The Phillies flashed Patrick Corbin’s image last November on Phanavision, spoke with J.A. Happ’s representatives during the winter meetings, and expressed mild interest in Charlie Morton and Nathan Eovaldi.

But they ultimately chose last offseason to neglect their starting rotation. They dined with Corbin, but shied away from a six-year commitment. Why pay for Happ, the Phillies thought, when they had Jerad Eickhoff? Morton and Eovaldi? The Phillies passed and dreamed on Zach Eflin, Nick Pivetta, and Vince Velasquez.

They opted to see what they already had behind Aaron Nola instead of plugging their rotation with a free agent. The first half of the season -- the Phillies’ current four starters not named Nola have a 5.23 ERA since June 1 -- let them know how bare their pitching was.

The Phillies will enter this offseason with an altered mindset. They will need to address their starting rotation. But why wait for winter?

Instead of piecing together their rotation this month by acquiring a rental before the July 31 trade deadline, the Phillies would be smart to pay what it costs to add a starter who is under contract past 2019. The free-agent market this winter is thin behind Gerrit Cole, who will seek the type of deal the Phillies did not want to give Corbin.

The Phillies, both in their bullpen and rotation, also are well aware how fragile free-agent pitchers can be.

The Phillies can add their starting pitcher this month and their first call should be to Toronto as the last-place Blue Jays prepare to unload their veterans, none of who will be as much in demand as 28-year-old Marcus Stroman.

The righthander earned his first All Star nod this season with a 3.18 ERA in 18 starts.

Toronto Blue Jays starting pitcher Marcus Stroman earned his first All- Star berth this year with a 3.18 ERA in 18 starts.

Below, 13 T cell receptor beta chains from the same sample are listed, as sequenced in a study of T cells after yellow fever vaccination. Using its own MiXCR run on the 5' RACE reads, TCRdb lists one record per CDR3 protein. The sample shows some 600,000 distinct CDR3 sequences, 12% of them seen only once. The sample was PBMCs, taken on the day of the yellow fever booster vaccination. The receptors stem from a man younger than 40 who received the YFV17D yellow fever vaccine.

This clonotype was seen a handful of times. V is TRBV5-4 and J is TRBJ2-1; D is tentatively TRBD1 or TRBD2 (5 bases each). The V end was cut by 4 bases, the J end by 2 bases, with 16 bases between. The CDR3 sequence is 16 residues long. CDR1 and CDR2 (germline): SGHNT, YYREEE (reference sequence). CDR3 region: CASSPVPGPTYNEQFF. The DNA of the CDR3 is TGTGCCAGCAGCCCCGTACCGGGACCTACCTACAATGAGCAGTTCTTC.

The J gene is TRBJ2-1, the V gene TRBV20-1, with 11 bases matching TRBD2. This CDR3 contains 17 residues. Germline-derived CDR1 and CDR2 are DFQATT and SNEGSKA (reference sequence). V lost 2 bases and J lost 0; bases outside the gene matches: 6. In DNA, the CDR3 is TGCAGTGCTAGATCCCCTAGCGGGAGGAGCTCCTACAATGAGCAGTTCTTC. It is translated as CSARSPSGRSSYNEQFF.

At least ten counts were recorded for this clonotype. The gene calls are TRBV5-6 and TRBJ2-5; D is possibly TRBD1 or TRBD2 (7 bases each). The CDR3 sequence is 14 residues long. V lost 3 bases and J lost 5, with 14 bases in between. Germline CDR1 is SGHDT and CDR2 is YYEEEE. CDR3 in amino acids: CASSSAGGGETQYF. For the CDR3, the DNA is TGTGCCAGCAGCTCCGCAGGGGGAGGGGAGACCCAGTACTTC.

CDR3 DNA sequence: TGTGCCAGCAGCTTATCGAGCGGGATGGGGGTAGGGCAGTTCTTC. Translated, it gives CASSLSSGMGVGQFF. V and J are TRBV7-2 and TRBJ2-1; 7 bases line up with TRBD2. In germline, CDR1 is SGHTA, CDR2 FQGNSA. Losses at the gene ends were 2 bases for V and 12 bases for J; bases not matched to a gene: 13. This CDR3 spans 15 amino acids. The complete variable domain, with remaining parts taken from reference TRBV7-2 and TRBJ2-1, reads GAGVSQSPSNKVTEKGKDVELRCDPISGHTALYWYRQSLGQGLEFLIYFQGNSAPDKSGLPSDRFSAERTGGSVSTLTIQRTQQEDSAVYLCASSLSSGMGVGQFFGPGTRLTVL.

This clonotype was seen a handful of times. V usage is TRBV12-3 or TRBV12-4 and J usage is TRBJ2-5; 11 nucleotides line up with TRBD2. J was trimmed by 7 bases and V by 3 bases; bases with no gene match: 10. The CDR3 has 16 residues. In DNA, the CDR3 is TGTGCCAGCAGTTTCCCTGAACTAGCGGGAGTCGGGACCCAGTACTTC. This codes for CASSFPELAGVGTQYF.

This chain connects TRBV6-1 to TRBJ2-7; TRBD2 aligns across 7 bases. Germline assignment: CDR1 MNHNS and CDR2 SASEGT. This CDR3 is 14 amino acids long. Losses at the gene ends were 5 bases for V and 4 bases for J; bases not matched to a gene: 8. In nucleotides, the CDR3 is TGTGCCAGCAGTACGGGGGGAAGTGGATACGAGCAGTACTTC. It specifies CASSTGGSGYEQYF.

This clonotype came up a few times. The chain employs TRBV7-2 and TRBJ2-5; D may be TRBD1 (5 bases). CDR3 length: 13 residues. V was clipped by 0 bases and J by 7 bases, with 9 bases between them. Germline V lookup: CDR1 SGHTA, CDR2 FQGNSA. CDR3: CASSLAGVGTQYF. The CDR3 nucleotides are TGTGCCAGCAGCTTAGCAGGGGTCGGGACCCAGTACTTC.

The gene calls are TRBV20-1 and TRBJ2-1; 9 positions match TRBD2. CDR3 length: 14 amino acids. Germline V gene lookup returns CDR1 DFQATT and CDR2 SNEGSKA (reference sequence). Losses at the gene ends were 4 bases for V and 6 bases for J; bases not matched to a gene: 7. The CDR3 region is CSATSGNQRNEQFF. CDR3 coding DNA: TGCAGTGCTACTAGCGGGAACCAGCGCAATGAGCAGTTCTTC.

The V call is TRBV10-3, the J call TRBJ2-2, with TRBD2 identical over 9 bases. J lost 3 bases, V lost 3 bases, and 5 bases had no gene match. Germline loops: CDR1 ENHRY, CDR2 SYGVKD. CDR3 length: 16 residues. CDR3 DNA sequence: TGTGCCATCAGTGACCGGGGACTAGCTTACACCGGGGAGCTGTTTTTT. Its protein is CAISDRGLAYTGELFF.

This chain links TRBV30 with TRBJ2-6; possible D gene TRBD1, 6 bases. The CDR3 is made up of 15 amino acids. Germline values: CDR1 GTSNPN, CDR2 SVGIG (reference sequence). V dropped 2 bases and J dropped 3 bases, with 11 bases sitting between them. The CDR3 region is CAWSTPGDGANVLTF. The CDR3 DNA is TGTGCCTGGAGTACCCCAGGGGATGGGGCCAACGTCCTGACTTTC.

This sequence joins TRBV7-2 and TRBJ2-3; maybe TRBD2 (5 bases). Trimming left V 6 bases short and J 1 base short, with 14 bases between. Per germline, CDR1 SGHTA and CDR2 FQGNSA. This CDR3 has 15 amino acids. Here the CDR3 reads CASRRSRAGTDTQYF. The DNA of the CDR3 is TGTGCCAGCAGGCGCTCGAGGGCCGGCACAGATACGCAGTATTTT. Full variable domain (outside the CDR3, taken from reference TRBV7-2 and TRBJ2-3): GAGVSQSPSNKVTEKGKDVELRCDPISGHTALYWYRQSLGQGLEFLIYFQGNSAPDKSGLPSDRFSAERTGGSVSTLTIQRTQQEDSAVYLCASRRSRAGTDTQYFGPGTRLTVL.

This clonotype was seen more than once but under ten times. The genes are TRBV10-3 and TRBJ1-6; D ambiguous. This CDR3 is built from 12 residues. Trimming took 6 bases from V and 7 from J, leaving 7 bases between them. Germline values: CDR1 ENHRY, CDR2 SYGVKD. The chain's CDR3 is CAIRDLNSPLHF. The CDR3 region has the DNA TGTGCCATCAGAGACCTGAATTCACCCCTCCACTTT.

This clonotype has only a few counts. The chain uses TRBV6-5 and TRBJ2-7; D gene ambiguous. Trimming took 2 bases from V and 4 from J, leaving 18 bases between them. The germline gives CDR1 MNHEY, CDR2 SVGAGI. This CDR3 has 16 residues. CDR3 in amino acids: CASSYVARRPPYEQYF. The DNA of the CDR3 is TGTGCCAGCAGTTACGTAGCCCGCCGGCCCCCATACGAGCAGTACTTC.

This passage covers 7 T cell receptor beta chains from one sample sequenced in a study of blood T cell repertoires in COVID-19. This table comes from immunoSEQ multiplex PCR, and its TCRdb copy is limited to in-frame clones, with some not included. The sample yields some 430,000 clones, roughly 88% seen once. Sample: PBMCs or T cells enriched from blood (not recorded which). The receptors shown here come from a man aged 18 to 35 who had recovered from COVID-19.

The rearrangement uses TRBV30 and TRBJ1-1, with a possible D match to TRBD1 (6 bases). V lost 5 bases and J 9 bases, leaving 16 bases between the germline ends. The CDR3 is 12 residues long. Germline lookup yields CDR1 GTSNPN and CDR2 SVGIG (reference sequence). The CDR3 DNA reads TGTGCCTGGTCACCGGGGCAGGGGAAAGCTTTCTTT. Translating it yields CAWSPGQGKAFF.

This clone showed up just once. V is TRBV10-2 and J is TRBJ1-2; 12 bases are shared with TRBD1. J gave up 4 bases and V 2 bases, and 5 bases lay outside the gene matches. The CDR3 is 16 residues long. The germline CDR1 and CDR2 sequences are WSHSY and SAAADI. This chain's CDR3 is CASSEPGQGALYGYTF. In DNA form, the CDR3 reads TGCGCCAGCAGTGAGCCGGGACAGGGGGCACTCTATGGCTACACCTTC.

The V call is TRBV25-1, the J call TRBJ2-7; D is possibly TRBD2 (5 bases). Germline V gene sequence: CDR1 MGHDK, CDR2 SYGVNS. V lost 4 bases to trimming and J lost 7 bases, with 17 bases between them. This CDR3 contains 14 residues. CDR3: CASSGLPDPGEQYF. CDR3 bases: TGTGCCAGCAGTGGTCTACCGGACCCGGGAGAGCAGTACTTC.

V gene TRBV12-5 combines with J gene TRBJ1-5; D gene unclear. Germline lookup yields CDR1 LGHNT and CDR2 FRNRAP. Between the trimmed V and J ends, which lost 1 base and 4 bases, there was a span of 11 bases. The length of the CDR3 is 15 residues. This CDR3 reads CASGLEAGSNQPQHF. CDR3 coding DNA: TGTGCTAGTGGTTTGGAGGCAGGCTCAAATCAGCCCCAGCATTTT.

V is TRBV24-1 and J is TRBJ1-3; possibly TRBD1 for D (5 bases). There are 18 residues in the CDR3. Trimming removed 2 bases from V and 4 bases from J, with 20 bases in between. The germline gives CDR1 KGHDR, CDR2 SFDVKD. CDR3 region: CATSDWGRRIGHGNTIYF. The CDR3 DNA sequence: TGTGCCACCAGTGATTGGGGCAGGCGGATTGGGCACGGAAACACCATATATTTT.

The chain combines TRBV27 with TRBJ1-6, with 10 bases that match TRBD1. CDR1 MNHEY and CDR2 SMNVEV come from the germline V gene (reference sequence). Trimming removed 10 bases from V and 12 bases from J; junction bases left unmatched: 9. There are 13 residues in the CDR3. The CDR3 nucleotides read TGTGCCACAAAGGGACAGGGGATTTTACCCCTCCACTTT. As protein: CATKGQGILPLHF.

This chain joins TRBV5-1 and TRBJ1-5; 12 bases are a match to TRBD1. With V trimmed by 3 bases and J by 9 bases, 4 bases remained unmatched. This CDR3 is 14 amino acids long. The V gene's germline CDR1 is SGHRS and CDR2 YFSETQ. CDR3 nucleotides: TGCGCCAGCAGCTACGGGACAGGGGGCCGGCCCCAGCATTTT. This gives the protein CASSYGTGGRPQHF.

David Zalubowski / AP
Toronto Blue Jays starting pitcher Marcus Stroman earned his first All- Star berth this year with a 3.18 ERA in 18 starts.

Stroman, if he were available, would be one of the premier free agents this winter. But he won’t hit the market until after 2020 and that should be enough for the Phillies to be interested.

He doesn’t generate huge strikeout numbers -- seven per nine innings -- but he owns the American League’s best ground ball rate, which would play well in Citizens Bank Park. Adding him this month would be just as much about next October as it would be about this October.

“2015 and 2016 were some of the best times of my life, being in the playoffs and pitching in those times,” Stroman said at the All-Star Game. “That’s why you play the game. That’s the moment you play it for, to play in those pressure situations where you need to thrive and people are counting on you. I never shy away in those moments.”

If the Phillies miss on Stroman, they could pivot to Tigers lefthander Matt Boyd, a 28-year-old who is under contract for the next three seasons. He has a 3.87 ERA in 18 starts and the fourth-best strikeout rate (11.94) in baseball. He would give the rotation a needed left-hander.

The price for Stroman and Boyd will be steep, as the Phillies are not the only playoff contender in the market for starting pitching. But they might be the most desperate. Jake Arreita has a bone spur in his elbow and the Phillies were already looking to address their fifth starter. They now could have two vacancies to fill.

Any deal should begin with the Phillies keeping third baseman Alec Bohm and starting pitcher Spencer Howard off the table.

Bohm has produced this season at three different levels. Howard, a 6-foot-3 right-hander, is looking the part at high-A Clearwater after the Phillies proclaimed him the best righty in the 2017 draft. Both prospects are on track to arrive next season.

Stroman admitted this week that he pays attention to trade rumors on social media. He even liked a tweet that said he could be the next ace of the Yankees.

The Yankees will be in on the Long Island native. Those rumors will only intensify in the final weeks of the month as contending teams look for pieces to get them to October while also keeping an eye on next season. And that is the outlook the Phillies need to have.

“I’m extremely passionate and extremely competitive,” Stroman said. “I want the ball in each and every moment. I’m scared of no one and I don’t think there’s any moment that is too big that I can’t take in and compete.

"I love the spotlight and I’m just looking forward to whatever my future holds.”

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